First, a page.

The Concept of Religion

Religion is an important social phenomenon, and the topic of much philosophical work. It has influenced politics, economics, art, literature, and music, and it is central to the lives of billions of people around the world. It can bring people together and give them a common purpose, but it can also cause tensions within communities and divide people from one another.

Historically, the word “religion” has had many different meanings, from scrupulous devotion to the belief in one or more gods. More recently, it has come to mean a set of beliefs and practices that are viewed as having sacred significance for a group of people. The term has also been used to describe a particular organization or institution, such as a church, mosque, or synagogue.

Some critics of the concept of religion claim that it is an invented category that goes hand in hand with European colonialism. These critics argue that scholars should stop treating the concept of religion as if it corresponds to something that exists outside the sphere of modern European influence. They call for an end to monothetic and polythetic approaches to the study of religion, and a rejection of substantive definitions of the term (see below).

Others, like Edward Burnett Tylor, have argued that narrowing the concept of religion to the belief in a supernatural being or in the idea of a judgment after death would exclude many peoples from its scope. Tylor called for a more expansive view of the concept that included the beliefs in natural laws, a moral code, and social structure.

A third approach views religion as a genus of social formations that can be identified by specific characteristics. It is based on the notion that a religious group shares similar features, such as a sacred text, a ritualized way of worship, and a belief in one or more deities. This is sometimes referred to as a functional definition of religion, though it is more often referred to as a taxonomic model.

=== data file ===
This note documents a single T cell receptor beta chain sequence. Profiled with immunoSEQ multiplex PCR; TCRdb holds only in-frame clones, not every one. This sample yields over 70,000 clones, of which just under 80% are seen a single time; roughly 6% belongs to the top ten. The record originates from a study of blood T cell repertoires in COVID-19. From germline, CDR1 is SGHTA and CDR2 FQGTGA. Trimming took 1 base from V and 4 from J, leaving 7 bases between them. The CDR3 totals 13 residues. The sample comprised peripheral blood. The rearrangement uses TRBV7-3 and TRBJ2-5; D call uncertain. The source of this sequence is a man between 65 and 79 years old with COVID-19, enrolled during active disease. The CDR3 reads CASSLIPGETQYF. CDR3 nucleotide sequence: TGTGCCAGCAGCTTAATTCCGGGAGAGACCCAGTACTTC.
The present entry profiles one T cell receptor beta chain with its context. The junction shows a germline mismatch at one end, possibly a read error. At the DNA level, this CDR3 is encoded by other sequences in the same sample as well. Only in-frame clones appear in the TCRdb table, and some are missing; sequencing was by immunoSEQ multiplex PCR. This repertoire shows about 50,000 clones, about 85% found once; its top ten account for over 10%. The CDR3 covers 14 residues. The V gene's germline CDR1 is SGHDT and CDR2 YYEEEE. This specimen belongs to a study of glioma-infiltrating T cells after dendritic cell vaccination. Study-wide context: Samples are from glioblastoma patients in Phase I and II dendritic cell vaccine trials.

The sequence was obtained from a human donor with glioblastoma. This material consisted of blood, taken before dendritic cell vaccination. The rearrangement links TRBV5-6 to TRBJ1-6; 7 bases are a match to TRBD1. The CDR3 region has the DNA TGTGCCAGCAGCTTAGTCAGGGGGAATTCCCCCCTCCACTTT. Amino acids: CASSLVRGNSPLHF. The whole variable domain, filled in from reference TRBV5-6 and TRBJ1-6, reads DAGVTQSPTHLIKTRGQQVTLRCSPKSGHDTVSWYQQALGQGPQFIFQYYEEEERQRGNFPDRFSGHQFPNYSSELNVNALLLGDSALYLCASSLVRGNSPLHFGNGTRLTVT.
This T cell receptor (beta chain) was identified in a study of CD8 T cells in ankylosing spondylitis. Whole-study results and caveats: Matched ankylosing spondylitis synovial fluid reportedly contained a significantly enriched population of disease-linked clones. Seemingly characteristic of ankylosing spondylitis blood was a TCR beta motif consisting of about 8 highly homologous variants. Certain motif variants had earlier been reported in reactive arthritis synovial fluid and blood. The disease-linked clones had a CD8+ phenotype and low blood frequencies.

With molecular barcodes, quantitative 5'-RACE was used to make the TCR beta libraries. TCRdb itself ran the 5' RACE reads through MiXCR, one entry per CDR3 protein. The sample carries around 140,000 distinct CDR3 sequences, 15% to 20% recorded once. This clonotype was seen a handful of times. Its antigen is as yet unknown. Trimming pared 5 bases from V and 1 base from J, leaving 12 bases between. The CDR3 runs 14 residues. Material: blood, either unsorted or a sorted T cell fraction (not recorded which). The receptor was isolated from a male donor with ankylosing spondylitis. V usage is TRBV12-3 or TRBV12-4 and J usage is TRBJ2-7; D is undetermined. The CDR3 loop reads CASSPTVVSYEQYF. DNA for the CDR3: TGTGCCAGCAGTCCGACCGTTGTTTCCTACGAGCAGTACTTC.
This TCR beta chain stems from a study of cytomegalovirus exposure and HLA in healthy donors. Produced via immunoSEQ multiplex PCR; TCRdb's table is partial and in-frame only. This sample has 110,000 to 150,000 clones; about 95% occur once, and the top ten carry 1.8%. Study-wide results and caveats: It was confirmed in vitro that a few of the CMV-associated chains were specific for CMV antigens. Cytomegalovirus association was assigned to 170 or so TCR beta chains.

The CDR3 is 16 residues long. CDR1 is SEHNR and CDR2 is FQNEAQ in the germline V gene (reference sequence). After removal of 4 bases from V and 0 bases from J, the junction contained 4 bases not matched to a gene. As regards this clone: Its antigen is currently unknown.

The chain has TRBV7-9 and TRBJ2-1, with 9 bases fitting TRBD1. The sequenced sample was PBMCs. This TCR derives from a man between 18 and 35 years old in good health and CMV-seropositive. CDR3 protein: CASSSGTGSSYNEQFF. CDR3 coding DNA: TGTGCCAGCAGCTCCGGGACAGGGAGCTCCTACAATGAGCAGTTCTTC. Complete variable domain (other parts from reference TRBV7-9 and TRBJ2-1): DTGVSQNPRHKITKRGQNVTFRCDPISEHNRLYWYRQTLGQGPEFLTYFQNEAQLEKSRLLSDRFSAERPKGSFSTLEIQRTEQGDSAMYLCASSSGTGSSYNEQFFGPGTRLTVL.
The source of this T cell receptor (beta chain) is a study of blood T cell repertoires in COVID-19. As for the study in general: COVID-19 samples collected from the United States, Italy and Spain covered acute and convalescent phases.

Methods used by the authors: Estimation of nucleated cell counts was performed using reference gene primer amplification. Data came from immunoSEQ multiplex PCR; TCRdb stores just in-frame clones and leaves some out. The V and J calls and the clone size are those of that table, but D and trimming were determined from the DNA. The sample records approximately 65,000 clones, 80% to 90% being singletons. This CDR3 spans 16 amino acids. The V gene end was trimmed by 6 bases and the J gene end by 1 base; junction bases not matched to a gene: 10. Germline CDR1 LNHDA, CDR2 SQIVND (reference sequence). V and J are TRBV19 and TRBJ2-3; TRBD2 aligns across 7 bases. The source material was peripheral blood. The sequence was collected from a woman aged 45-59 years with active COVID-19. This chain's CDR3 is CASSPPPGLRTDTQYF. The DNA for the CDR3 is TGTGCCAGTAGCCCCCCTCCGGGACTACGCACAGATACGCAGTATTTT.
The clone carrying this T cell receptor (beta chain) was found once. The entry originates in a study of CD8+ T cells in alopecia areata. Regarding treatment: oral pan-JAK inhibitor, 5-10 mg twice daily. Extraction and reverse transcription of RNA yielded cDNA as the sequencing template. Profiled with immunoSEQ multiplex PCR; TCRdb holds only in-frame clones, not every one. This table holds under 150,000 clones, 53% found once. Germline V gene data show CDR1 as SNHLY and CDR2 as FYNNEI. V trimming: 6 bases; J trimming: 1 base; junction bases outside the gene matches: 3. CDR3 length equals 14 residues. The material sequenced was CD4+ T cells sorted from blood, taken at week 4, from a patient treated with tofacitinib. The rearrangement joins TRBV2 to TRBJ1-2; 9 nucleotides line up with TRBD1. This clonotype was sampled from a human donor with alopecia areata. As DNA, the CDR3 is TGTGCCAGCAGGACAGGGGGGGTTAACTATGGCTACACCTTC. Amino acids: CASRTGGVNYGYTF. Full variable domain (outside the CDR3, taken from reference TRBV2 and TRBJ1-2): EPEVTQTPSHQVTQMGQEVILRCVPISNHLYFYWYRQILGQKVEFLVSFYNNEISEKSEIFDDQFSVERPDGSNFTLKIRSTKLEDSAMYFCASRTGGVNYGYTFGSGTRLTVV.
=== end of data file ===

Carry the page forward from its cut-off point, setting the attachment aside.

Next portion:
A fourth approach is based on the notion that the concept of religion should include a recognition of the material reality of a religious group. It is a version of the three-sided model of the good, the beautiful, and the true that adds a fourth C, for community. This is the most widely accepted definition of religion, although some philosophers have questioned its utility as an analytical tool. Others, however, have argued that recognizing the social materiality of a religious group can help to explain some of its enduring aspects, such as its attachment to certain symbols and its commitment to particular practices. For example, the fact that a large percentage of Canadians are Buddhists might be explained by their commitment to a community that values compassion and benevolence over wealth and power. These considerations could make the addition of a fourth dimension to the concept of religion helpful.